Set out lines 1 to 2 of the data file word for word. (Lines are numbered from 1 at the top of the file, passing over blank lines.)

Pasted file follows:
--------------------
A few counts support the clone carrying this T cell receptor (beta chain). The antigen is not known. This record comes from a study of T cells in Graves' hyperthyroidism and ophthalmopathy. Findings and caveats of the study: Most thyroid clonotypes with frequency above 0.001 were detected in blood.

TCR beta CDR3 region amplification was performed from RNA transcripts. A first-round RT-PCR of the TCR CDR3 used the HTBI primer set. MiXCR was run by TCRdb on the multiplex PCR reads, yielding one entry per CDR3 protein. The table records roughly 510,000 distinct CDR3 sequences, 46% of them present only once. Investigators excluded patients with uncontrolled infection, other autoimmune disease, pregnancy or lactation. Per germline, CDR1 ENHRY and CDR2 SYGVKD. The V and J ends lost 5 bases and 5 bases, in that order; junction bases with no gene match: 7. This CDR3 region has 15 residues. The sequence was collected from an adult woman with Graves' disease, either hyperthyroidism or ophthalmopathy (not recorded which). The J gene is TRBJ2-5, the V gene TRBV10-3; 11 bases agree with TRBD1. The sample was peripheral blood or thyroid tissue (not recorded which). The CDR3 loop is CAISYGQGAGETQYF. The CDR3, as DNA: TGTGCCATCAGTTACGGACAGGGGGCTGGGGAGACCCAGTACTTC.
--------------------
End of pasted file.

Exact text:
A few counts support the clone carrying this T cell receptor (beta chain). The antigen is not known. This record comes from a study of T cells in Graves' hyperthyroidism and ophthalmopathy. Findings and caveats of the study: Most thyroid clonotypes with frequency above 0.001 were detected in blood.

TCR beta CDR3 region amplification was performed from RNA transcripts. A first-round RT-PCR of the TCR CDR3 used the HTBI primer set. MiXCR was run by TCRdb on the multiplex PCR reads, yielding one entry per CDR3 protein. The table records roughly 510,000 distinct CDR3 sequences, 46% of them present only once. Investigators excluded patients with uncontrolled infection, other autoimmune disease, pregnancy or lactation. Per germline, CDR1 ENHRY and CDR2 SYGVKD. The V and J ends lost 5 bases and 5 bases, in that order; junction bases with no gene match: 7. This CDR3 region has 15 residues. The sequence was collected from an adult woman with Graves' disease, either hyperthyroidism or ophthalmopathy (not recorded which). The J gene is TRBJ2-5, the V gene TRBV10-3; 11 bases agree with TRBD1. The sample was peripheral blood or thyroid tissue (not recorded which). The CDR3 loop is CAISYGQGAGETQYF. The CDR3, as DNA: TGTGCCATCAGTTACGGACAGGGGGCTGGGGAGACCCAGTACTTC.